Politics1 reports on the fallout from the Texas redistricting:

Since a federal panel of judges ruled Tuesday that the GOP-led Congressional redistricting plan was constitutional, a lot has happened. Congressman Jim Turner (D) announced he would not seek re-election, as it would be impossible for him to win under the new lines. President Bush stepped into the crowded CD-4 race by strongly endorsing Congressman Ralph Hall (R), who just switched parties on Saturday. The Bush endorsement is likely to prod several of Hall’s GOP primary opponents to exit the race. Congressman Martin Frost (D) — the former DCCC Chair and one of the top targets of the redistricting plan — vows that he will seek re-election, only he hasn’t decided where yet. “If Republicans think I’m just going to disappear from the scene… they’re sadly, sadly wrong,” said Frost. Finally, Congressman Nick Lampson (D) announced that he may jump into the race against US House Majority Leader Tom DeLay (R), the architect of the redistricting plan. “In response to the the many people who have been asking me if I’m going to run against Tom DeLay, I will tell them this: Anybody that is going to run in any of these district is running against Tom DeLay,” said Lampson. DeLay seemed amused by the prospect, as his district appears reliably Republican. Other endangered Dem incumbents include Congressmen Charlie Stenholm, Chet Edwards and Max Sandlin. Congressman Chris Bell (D) — who is white — could face problems in his primary from black opponents in his new, minority district.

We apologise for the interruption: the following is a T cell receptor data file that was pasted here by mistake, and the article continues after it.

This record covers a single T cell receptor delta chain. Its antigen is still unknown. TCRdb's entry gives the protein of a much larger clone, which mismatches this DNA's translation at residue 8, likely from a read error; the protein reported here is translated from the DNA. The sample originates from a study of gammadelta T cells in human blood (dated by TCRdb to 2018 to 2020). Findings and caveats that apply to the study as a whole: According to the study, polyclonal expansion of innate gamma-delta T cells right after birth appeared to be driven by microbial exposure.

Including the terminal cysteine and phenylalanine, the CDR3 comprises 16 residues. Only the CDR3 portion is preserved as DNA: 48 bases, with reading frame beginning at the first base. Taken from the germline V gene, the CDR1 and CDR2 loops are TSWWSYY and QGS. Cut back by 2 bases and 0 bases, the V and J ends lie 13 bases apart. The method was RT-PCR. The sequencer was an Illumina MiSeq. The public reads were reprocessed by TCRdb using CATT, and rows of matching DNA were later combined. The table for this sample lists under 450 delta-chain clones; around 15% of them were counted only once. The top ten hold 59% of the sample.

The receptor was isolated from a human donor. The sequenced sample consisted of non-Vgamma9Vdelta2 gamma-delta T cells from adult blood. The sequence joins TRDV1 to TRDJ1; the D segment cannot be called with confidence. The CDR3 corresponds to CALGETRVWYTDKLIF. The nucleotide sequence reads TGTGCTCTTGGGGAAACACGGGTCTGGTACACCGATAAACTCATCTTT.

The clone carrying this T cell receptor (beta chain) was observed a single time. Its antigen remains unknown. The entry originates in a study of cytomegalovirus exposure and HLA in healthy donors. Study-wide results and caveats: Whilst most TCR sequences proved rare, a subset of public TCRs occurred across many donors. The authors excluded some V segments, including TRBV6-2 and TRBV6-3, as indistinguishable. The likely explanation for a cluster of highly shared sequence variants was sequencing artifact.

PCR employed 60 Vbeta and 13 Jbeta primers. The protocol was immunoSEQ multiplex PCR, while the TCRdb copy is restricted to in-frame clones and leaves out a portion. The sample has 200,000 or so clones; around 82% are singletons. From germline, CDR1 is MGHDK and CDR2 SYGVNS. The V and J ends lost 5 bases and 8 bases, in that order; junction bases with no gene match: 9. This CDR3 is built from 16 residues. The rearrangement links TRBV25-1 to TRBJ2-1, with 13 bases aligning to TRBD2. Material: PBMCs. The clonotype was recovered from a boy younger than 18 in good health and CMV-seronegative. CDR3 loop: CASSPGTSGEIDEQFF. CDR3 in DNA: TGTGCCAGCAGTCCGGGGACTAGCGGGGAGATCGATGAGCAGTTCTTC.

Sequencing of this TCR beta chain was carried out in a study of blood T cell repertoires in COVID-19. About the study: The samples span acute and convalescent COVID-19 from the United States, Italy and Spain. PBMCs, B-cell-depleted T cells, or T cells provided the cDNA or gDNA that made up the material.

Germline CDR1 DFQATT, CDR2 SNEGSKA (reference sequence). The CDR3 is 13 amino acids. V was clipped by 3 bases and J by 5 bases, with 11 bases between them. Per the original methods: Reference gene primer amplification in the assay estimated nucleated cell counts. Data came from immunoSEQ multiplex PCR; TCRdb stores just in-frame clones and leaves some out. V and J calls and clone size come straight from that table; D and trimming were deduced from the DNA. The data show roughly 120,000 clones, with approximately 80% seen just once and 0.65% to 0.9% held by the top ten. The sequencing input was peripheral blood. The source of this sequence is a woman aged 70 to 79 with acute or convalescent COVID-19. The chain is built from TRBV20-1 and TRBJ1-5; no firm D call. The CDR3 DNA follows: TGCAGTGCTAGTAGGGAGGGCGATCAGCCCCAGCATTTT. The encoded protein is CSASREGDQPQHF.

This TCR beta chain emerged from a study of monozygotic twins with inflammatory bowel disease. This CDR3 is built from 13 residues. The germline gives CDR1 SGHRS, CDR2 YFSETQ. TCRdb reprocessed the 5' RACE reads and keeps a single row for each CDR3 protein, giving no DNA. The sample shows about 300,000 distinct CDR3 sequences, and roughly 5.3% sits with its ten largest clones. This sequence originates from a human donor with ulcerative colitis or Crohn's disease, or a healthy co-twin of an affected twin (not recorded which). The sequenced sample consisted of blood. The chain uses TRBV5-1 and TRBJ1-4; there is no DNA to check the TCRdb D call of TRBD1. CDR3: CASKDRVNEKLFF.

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James Joyner
About James Joyner
James Joyner is Professor and Department Head of Security Studies at Marine Corps University's Command and Staff College. He's a former Army officer and Desert Storm veteran. Views expressed here are his own. Follow James on Twitter @DrJJoyner.


  1. Serious hardball. Until an anti-gerrymandering amendment passes (not bloody likely), that’s the way the game is played.